It’s hard to ignore a $100 million transfer deal or this team or that signing the hottest players in European soccer for $50 million in transfer fees a piece. However, it is also hard to ignore those are also the teams fighting it out year in and year out for the English Premier League title.
Manchester City went from barely an EPL side to an annual EPL title contender with a new ownership group willing and able to spend just about any amount of money. Chelsea have been much the same, while deep-rooted and deep-pocketed clubs like Manchester United and Liverpool have been title contenders recently as well.
All of them have one thing in common — lots and lots of money. In fact, no team that was outside of the top 4 in wages has won an EPL title in the past decade.
That isn’t just a coincidence, it has become the name of the game. Just take a look at the recently released table of the wage bills and you’ll likely also see the top of the EPL table as well.
|1||Manchester United||£187m||£215.8m||£203 m|
|11||West Ham United||£60m||£63.9m||£69.5m|
It’s also a historically accurate statement, as ESPN.com pointed out heading in to this season:
There have been 56 top-four places available over that time, and 47 of those (over 80 percent) have been won by the teams with the top four wage bills in the league. Only nine times in 14 seasons has a team outside of the top four in wage bill finished in the top four places.
Get a billionaire owner and watch him play around with millions of dollars like it all is monopoly money. History certainly suggests that is about the only way to become a top contender year in and year out.
However, there is one club that has changed up that formula in the 2015-16 season — Tottenham Hotspur.
To be certain, this isn’t a club completely hurting for cash either, but it simply doesn’t have the same resources or ownership stockpiles of money to compete with the likes of Manchester City, Chelsea or bitter rival Arsenal either.
Paying $30 million for a player is a stretch for the club, and it usually has them on the outside looking in at most of the big named transfer talks. While that has become the current reality of the club, its ownership group and back office have come up with a way to combat all of that and the fruits of that labor are paying off in a major way this season.
Rather that drowning their sorrows, they’ve got a two-pronged approach. First is the long-term game, and with a new 60,000-seat stadium becoming a reality for the 2018-19 season Spurs will be on much better ground to compete financially with the rest of the big boys.
More importantly though, they’ve learned the value of youth.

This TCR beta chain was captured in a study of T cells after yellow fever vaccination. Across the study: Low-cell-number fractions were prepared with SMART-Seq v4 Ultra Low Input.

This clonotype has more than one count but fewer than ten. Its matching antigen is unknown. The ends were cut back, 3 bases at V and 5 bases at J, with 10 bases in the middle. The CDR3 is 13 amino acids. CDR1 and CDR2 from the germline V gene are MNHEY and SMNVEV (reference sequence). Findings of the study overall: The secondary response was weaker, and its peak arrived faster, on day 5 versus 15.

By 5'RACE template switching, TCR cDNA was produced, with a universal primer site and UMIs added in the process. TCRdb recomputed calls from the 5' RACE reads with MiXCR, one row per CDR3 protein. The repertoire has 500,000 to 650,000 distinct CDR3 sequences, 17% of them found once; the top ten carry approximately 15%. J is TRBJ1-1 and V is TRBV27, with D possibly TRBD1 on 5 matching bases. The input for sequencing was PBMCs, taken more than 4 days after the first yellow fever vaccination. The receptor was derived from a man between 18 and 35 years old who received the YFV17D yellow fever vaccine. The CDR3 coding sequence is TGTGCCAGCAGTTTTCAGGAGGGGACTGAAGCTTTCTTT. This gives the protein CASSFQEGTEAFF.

Tottenham came in to this season as the youngest EPL starting XI, and instead of getting bounced around it has stood up to serious challenges and become a serious title contender. As the 4th round of the FA Cup comes this weekend, Spurs sit in 4th place on 42 points — just 2 points off Manchester City and Arsenal and 5 points behind league leaders Leicester City.
Impressive stuff considering history and all. Equally impressive when you consider Spurs’ core is made up of players who are mostly still eligible for the U-21 European championships and Olympic squad selection.
Youth has been a focus of the club since Daniel Levy took over, and it is paying off in a major way thanks to the likes of Harry Kane and Tom Carroll. The youth academy prospects have become regulars in the starting XI and there are more waiting in the wings for their chances as well.
Spurs have no doubt spent money, especially after the sale of Gareth Bale to Real Madrid for a reported £85 million.
However, they haven’t gone after established stars in the very prime of their careers. Instead, the second prong of Spurs attack is all about finding younger players with massive potential.
Most of the Bale money was spent on players like Christian Eriksen and Erik Lamela — with the latter being the most expensive signing in club history at £26 million.
Both are just 23 years old today and were just 21 years old when they were signed to deals by Spurs from Ajax and AS Roma respectively. Lamela may have been the most surprising, as his name was barely on most peoples radar.
Still, Spurs saw enough in him to pay nearly £26 million for him in the summer of 2013. At the time Lamela had just two seasons of play in Serie A, but now he has gone from maligned and thought of as a waste of money to one of the most important members of the club.
Perhaps the best example of the secondary approach to success for Spurs has been the signing of budding star Delle Alli from MK Dons this past season. Alli came to Spurs for a £5 million transfer fee and was loaned right back to the Championship side for the rest of the season.
Instead of being a bit player, Alli pulled a Harry Kane and forced his way in to the regular lineup by simply shining on the training pitch and in early Europa League contests. Since then he has become a star, including a Goal of the Year strike this past weekend.
It’s far from the conventional way for teams looking to compete at the top of the EPL table, but credit the club for not following the leaders in every way. Rather, Tottenham has forged a path that not only gives them immediate hope but long-term prospects for success as well.
Will Spurs end up hoisting the title at the end of 2015-16, it seems highly unlikely given where it sits right now in the table. However, what this team has shown is that money isn’t the only guarantor of success in the EPL anymore.
Between Financial Fair Play regulations and a much more equal share of the television money coming in, that playing field is beginning to be leveled. Perhaps it will be Spurs’ model that will begin to be followed and emulated instead of being the outlier of the top of the table clubs in coming years.